Article Text

other Versions

Download PDFPDF
Indigenous Health Leadership: A Kaupapa MāoriPerspective from Aotearoa – New Zealand
  1. Divyansh Panesar,
  2. Jamie-Lee Rahiri,
  3. Jonathan Koea
  1. General Surgery, Waitematā District Health Board, Auckland, Auckland, New Zealand
  1. Correspondence to Dr Divyansh Panesar, General Surgery, Waitematā District Health Board, Auckland, Auckland, New Zealand; dpan151{at}


This article describes the challenge of addressing indigenous health leadership to reduce ethnic disparity in modern healthcare. The indigenous New Zealand population, Māori, are disadvantaged across many health domains including the socioeconomic determinants of health. The Treaty of Waitangi, considered New Zealand’s founding document, outlines Māori autonomy and leadership, and can be applied to a model of health equity. Leadership frameworks in this sense must incorporate ethical and servant leadership styles across a shared, distributive leadership model to develop safe and equitable health environments where Indigenous ways of being and knowing are not subjugated. This is a shift from traditional hierarchical paradigms of the past and acknowledges Māori as having the autonomy to lead and maintain equitable health outcomes.

  • health system
  • population
  • values
  • health policy
  • learning organisation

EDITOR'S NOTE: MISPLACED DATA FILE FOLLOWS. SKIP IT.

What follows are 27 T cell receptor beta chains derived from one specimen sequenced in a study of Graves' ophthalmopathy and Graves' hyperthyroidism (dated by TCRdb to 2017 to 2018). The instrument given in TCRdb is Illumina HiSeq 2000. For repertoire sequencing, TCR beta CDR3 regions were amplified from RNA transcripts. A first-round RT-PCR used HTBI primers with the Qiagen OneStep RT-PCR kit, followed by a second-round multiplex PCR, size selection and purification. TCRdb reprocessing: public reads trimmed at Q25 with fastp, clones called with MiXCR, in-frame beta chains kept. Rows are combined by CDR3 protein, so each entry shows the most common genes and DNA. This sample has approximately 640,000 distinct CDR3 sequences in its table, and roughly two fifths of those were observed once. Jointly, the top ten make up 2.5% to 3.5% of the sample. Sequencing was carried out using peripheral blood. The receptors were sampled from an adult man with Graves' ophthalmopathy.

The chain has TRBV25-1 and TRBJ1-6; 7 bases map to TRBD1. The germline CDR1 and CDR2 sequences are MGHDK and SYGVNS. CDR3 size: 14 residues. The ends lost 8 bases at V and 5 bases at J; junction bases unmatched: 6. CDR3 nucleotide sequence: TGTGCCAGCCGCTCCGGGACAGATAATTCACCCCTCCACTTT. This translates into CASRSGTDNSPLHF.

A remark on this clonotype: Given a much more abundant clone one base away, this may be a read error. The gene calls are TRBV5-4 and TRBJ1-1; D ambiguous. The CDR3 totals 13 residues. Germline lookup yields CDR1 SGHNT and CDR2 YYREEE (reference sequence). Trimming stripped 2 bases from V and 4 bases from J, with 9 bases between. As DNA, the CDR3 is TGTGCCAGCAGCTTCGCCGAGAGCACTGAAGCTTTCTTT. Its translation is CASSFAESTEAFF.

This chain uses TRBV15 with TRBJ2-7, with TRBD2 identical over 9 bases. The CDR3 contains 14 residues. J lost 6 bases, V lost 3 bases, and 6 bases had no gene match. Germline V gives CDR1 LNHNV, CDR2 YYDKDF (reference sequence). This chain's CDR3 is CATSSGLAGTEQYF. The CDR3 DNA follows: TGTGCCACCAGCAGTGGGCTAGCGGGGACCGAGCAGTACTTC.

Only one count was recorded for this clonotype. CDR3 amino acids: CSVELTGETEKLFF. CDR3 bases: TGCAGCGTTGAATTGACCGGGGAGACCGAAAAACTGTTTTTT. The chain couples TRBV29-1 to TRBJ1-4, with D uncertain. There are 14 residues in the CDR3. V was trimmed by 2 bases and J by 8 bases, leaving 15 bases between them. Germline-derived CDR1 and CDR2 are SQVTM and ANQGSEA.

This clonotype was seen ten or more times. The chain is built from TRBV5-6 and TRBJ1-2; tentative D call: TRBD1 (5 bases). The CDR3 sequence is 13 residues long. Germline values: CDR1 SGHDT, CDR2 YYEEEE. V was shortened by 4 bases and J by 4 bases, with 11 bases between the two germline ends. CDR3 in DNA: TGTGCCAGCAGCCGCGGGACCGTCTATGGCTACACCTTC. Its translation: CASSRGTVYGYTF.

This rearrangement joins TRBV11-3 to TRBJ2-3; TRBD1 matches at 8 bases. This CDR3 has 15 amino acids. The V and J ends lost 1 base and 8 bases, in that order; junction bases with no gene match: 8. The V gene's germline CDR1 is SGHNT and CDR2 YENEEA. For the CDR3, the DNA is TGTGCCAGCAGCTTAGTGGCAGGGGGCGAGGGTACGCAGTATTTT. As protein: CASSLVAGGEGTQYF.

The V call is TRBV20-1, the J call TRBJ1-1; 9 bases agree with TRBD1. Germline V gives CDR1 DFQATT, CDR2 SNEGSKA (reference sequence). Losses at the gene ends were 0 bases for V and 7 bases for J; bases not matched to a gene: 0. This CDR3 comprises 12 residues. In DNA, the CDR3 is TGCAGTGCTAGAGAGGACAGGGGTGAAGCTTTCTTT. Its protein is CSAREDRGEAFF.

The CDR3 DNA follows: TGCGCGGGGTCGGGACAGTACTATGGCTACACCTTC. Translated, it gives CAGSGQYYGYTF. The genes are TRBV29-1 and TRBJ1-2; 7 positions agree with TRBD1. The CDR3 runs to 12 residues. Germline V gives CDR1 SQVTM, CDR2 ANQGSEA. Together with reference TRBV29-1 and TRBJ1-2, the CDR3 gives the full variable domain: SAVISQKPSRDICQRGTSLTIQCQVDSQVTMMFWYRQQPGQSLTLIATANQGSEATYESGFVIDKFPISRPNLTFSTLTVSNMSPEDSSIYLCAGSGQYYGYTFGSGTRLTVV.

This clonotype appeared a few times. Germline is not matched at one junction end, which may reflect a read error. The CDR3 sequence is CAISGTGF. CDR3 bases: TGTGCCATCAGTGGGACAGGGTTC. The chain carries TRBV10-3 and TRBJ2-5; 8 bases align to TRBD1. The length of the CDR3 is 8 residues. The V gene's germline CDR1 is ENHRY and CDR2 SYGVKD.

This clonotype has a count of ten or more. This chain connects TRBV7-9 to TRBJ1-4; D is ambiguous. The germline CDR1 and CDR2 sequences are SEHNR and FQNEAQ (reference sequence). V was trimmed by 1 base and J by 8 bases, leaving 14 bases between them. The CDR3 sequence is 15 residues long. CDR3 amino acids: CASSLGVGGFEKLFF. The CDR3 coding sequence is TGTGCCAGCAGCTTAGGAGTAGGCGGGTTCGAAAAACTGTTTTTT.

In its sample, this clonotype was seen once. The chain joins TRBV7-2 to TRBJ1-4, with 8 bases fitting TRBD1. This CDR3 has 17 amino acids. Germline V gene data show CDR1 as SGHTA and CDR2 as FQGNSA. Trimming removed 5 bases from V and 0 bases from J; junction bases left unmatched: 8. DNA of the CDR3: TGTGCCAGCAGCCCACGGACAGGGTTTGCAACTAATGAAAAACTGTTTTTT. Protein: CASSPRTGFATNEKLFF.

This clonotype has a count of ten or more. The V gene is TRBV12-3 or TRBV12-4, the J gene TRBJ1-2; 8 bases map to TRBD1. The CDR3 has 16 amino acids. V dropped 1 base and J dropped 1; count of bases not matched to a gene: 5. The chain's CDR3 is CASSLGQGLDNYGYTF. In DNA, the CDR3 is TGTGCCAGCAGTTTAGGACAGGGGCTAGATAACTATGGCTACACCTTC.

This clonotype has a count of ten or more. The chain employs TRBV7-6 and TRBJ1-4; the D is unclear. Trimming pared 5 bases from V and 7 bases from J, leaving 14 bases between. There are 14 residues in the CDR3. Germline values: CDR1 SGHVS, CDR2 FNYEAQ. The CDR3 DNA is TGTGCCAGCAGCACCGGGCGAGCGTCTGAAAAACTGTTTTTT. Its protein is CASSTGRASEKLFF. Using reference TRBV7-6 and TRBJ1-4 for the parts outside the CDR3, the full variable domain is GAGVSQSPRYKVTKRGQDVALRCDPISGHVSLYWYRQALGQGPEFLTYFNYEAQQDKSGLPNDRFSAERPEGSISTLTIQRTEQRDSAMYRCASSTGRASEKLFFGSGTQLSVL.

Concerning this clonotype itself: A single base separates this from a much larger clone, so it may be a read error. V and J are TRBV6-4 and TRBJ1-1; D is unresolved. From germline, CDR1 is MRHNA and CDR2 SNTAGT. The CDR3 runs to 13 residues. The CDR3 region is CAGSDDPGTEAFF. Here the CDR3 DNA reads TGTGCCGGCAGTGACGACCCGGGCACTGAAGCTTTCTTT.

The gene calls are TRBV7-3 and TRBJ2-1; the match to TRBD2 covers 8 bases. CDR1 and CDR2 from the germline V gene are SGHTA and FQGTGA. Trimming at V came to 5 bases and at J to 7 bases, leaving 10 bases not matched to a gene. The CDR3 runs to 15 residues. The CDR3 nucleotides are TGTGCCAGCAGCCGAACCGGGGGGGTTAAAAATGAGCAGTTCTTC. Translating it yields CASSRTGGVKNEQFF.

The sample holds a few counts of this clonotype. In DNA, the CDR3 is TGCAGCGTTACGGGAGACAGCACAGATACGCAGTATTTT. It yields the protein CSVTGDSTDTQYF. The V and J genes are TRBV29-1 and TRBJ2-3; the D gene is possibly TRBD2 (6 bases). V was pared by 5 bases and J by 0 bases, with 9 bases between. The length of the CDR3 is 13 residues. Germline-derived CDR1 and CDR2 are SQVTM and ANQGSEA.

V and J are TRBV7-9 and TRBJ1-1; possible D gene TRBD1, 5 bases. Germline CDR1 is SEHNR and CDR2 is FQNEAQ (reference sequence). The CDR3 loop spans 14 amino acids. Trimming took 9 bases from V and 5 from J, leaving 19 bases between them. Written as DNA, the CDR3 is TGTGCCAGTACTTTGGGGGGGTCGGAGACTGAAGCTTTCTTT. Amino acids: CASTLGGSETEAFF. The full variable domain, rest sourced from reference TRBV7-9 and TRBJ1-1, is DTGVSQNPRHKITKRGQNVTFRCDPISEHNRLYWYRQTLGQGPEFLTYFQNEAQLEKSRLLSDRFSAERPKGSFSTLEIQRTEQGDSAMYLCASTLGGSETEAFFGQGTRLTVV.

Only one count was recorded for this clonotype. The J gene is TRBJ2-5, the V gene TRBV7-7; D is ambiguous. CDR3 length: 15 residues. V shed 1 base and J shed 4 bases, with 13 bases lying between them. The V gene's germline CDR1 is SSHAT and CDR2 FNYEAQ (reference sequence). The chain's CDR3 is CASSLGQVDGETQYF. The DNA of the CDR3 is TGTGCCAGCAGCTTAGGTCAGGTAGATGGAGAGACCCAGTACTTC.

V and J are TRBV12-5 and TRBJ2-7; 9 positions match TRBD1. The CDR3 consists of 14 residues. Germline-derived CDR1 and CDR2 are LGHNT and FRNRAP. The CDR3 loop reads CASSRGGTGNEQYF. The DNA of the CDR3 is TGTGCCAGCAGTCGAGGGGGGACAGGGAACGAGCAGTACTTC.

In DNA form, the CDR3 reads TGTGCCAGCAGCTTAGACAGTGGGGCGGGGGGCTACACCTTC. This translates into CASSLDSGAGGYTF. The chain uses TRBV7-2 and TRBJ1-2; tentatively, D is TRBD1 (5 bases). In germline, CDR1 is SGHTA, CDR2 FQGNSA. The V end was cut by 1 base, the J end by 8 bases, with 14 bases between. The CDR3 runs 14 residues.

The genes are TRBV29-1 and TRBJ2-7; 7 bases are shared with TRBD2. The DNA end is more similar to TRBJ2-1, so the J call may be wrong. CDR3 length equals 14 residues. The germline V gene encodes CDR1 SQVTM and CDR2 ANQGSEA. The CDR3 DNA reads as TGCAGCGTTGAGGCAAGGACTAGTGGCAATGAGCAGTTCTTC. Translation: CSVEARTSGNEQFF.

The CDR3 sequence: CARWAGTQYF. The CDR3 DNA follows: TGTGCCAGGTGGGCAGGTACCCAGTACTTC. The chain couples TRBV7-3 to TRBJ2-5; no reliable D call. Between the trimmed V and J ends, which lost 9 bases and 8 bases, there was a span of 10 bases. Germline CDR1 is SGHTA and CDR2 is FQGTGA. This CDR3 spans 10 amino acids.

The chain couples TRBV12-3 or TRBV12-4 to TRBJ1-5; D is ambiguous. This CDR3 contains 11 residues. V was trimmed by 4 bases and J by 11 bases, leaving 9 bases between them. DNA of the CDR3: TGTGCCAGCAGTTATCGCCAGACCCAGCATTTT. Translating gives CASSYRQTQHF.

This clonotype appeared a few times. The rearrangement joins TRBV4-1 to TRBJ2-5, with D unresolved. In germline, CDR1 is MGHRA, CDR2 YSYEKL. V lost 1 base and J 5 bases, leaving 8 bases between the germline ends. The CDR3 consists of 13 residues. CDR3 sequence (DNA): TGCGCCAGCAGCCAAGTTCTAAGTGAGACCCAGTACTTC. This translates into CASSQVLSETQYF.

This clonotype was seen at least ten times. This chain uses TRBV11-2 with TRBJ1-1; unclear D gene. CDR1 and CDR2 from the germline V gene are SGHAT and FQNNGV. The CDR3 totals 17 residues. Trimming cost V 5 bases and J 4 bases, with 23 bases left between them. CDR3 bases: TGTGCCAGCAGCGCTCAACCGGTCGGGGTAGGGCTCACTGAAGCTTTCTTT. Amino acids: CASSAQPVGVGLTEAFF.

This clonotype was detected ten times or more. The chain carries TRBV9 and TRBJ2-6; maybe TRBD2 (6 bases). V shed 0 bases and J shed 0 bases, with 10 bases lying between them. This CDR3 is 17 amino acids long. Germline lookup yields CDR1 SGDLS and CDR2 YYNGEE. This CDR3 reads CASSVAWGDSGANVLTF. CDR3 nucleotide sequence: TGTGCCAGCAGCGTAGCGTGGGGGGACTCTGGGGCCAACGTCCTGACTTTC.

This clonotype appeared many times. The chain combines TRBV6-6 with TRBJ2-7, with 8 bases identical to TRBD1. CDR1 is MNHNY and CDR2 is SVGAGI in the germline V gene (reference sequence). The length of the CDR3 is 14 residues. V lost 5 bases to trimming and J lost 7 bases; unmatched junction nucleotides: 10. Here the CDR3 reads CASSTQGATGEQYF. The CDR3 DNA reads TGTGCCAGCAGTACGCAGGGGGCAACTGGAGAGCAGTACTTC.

Statistics from


  • Contributors DSP is the guarantor for the overall content. DSP devised the project, the conceptual basis of the manuscript and researched the theories described pertaining to leadership models, leadership styles and Kaupapa Māori. J-LR and JK expanded on the conceptual basis of the manuscript. J-LR and JK helped research and authenticate the Kaupapa Māori, te Tiriti o Waitangi and mātauranga Māori arms of the article.

  • Funding The authors have not declared a specific grant for this research from any funding agency in the public, commercial or not-for-profit sectors.

  • Competing interests None declared.

  • Provenance and peer review Not commissioned; externally peer reviewed.

  • Supplemental material This content has been supplied by the author(s). It has not been vetted by BMJ Publishing Group Limited (BMJ) and may not have been peer-reviewed. Any opinions or recommendations discussed are solely those of the author(s) and are not endorsed by BMJ. BMJ disclaims all liability and responsibility arising from any reliance placed on the content. Where the content includes any translated material, BMJ does not warrant the accuracy and reliability of the translations (including but not limited to local regulations, clinical guidelines, terminology, drug names and drug dosages), and is not responsible for any error and/or omissions arising from translation and adaptation or otherwise.

Request Permissions

If you wish to reuse any or all of this article please use the link below which will take you to the Copyright Clearance Center’s RightsLink service. You will be able to get a quick price and instant permission to reuse the content in many different ways.